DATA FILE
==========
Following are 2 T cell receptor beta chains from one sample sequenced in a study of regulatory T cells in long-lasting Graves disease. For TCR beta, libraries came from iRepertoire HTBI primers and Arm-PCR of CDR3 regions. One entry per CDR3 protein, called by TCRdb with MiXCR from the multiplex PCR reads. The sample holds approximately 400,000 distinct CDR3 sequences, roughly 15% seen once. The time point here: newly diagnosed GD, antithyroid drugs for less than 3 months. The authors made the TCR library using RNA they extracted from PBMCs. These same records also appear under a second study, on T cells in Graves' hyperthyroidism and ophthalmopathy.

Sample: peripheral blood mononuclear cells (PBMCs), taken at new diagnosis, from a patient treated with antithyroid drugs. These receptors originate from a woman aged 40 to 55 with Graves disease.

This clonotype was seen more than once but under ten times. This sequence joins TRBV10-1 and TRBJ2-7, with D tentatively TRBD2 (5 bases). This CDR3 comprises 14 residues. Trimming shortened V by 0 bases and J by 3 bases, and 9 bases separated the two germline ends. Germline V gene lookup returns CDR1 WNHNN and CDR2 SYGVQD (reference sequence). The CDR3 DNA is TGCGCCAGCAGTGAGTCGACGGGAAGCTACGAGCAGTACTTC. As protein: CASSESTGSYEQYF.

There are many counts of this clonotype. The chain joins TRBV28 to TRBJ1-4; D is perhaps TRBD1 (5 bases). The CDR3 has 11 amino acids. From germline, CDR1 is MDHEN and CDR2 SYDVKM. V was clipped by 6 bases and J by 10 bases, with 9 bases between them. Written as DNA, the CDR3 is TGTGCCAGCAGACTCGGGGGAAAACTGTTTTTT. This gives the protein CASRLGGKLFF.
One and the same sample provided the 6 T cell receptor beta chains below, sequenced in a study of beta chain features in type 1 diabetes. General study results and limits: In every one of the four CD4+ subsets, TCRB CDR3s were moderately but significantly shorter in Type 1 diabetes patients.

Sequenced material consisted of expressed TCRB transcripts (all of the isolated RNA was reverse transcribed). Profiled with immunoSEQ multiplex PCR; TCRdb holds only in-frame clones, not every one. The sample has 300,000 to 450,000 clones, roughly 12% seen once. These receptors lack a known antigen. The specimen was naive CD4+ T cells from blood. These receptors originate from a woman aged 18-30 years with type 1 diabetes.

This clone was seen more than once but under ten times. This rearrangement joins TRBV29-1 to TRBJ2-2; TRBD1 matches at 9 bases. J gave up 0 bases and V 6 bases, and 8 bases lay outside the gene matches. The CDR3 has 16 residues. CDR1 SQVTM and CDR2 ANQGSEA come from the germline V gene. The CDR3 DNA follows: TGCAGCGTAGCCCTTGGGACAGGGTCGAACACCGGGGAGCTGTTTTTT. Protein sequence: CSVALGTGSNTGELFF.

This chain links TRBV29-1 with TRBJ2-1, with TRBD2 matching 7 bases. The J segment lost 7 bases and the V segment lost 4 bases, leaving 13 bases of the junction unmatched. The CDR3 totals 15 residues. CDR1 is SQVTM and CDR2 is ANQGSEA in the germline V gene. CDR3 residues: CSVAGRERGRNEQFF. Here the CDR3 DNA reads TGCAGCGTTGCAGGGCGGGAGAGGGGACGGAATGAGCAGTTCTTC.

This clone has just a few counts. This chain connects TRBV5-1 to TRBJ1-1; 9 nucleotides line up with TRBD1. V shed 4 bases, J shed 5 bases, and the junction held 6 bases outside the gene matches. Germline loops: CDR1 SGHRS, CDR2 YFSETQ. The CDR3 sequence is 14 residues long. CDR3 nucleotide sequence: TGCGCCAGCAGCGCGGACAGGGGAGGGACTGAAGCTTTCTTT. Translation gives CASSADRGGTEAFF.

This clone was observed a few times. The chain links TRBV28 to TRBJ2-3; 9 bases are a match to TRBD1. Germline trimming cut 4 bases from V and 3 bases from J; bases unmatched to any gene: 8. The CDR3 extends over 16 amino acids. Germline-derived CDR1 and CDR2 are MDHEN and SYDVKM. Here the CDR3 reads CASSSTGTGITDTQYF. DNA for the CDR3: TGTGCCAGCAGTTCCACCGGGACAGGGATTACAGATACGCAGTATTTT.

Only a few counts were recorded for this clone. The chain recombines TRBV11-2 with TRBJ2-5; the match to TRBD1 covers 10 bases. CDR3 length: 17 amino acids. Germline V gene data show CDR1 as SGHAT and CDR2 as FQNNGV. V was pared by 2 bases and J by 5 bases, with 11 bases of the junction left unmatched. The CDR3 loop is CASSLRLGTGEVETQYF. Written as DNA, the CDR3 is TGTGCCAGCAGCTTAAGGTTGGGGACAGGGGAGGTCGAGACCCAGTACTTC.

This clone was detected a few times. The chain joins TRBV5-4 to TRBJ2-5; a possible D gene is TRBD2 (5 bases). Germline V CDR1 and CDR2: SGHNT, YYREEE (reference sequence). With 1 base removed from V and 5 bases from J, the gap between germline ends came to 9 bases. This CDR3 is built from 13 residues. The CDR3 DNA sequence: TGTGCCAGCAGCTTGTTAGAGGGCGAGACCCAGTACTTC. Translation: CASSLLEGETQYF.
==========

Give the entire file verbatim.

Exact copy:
Following are 2 T cell receptor beta chains from one sample sequenced in a study of regulatory T cells in long-lasting Graves disease. For TCR beta, libraries came from iRepertoire HTBI primers and Arm-PCR of CDR3 regions. One entry per CDR3 protein, called by TCRdb with MiXCR from the multiplex PCR reads. The sample holds approximately 400,000 distinct CDR3 sequences, roughly 15% seen once. The time point here: newly diagnosed GD, antithyroid drugs for less than 3 months. The authors made the TCR library using RNA they extracted from PBMCs. These same records also appear under a second study, on T cells in Graves' hyperthyroidism and ophthalmopathy.

Sample: peripheral blood mononuclear cells (PBMCs), taken at new diagnosis, from a patient treated with antithyroid drugs. These receptors originate from a woman aged 40 to 55 with Graves disease.

This clonotype was seen more than once but under ten times. This sequence joins TRBV10-1 and TRBJ2-7, with D tentatively TRBD2 (5 bases). This CDR3 comprises 14 residues. Trimming shortened V by 0 bases and J by 3 bases, and 9 bases separated the two germline ends. Germline V gene lookup returns CDR1 WNHNN and CDR2 SYGVQD (reference sequence). The CDR3 DNA is TGCGCCAGCAGTGAGTCGACGGGAAGCTACGAGCAGTACTTC. As protein: CASSESTGSYEQYF.

There are many counts of this clonotype. The chain joins TRBV28 to TRBJ1-4; D is perhaps TRBD1 (5 bases). The CDR3 has 11 amino acids. From germline, CDR1 is MDHEN and CDR2 SYDVKM. V was clipped by 6 bases and J by 10 bases, with 9 bases between them. Written as DNA, the CDR3 is TGTGCCAGCAGACTCGGGGGAAAACTGTTTTTT. This gives the protein CASRLGGKLFF.
One and the same sample provided the 6 T cell receptor beta chains below, sequenced in a study of beta chain features in type 1 diabetes. General study results and limits: In every one of the four CD4+ subsets, TCRB CDR3s were moderately but significantly shorter in Type 1 diabetes patients.

Sequenced material consisted of expressed TCRB transcripts (all of the isolated RNA was reverse transcribed). Profiled with immunoSEQ multiplex PCR; TCRdb holds only in-frame clones, not every one. The sample has 300,000 to 450,000 clones, roughly 12% seen once. These receptors lack a known antigen. The specimen was naive CD4+ T cells from blood. These receptors originate from a woman aged 18-30 years with type 1 diabetes.

This clone was seen more than once but under ten times. This rearrangement joins TRBV29-1 to TRBJ2-2; TRBD1 matches at 9 bases. J gave up 0 bases and V 6 bases, and 8 bases lay outside the gene matches. The CDR3 has 16 residues. CDR1 SQVTM and CDR2 ANQGSEA come from the germline V gene. The CDR3 DNA follows: TGCAGCGTAGCCCTTGGGACAGGGTCGAACACCGGGGAGCTGTTTTTT. Protein sequence: CSVALGTGSNTGELFF.

This chain links TRBV29-1 with TRBJ2-1, with TRBD2 matching 7 bases. The J segment lost 7 bases and the V segment lost 4 bases, leaving 13 bases of the junction unmatched. The CDR3 totals 15 residues. CDR1 is SQVTM and CDR2 is ANQGSEA in the germline V gene. CDR3 residues: CSVAGRERGRNEQFF. Here the CDR3 DNA reads TGCAGCGTTGCAGGGCGGGAGAGGGGACGGAATGAGCAGTTCTTC.

This clone has just a few counts. This chain connects TRBV5-1 to TRBJ1-1; 9 nucleotides line up with TRBD1. V shed 4 bases, J shed 5 bases, and the junction held 6 bases outside the gene matches. Germline loops: CDR1 SGHRS, CDR2 YFSETQ. The CDR3 sequence is 14 residues long. CDR3 nucleotide sequence: TGCGCCAGCAGCGCGGACAGGGGAGGGACTGAAGCTTTCTTT. Translation gives CASSADRGGTEAFF.

This clone was observed a few times. The chain links TRBV28 to TRBJ2-3; 9 bases are a match to TRBD1. Germline trimming cut 4 bases from V and 3 bases from J; bases unmatched to any gene: 8. The CDR3 extends over 16 amino acids. Germline-derived CDR1 and CDR2 are MDHEN and SYDVKM. Here the CDR3 reads CASSSTGTGITDTQYF. DNA for the CDR3: TGTGCCAGCAGTTCCACCGGGACAGGGATTACAGATACGCAGTATTTT.

Only a few counts were recorded for this clone. The chain recombines TRBV11-2 with TRBJ2-5; the match to TRBD1 covers 10 bases. CDR3 length: 17 amino acids. Germline V gene data show CDR1 as SGHAT and CDR2 as FQNNGV. V was pared by 2 bases and J by 5 bases, with 11 bases of the junction left unmatched. The CDR3 loop is CASSLRLGTGEVETQYF. Written as DNA, the CDR3 is TGTGCCAGCAGCTTAAGGTTGGGGACAGGGGAGGTCGAGACCCAGTACTTC.

This clone was detected a few times. The chain joins TRBV5-4 to TRBJ2-5; a possible D gene is TRBD2 (5 bases). Germline V CDR1 and CDR2: SGHNT, YYREEE (reference sequence). With 1 base removed from V and 5 bases from J, the gap between germline ends came to 9 bases. This CDR3 is built from 13 residues. The CDR3 DNA sequence: TGTGCCAGCAGCTTGTTAGAGGGCGAGACCCAGTACTTC. Translation: CASSLLEGETQYF.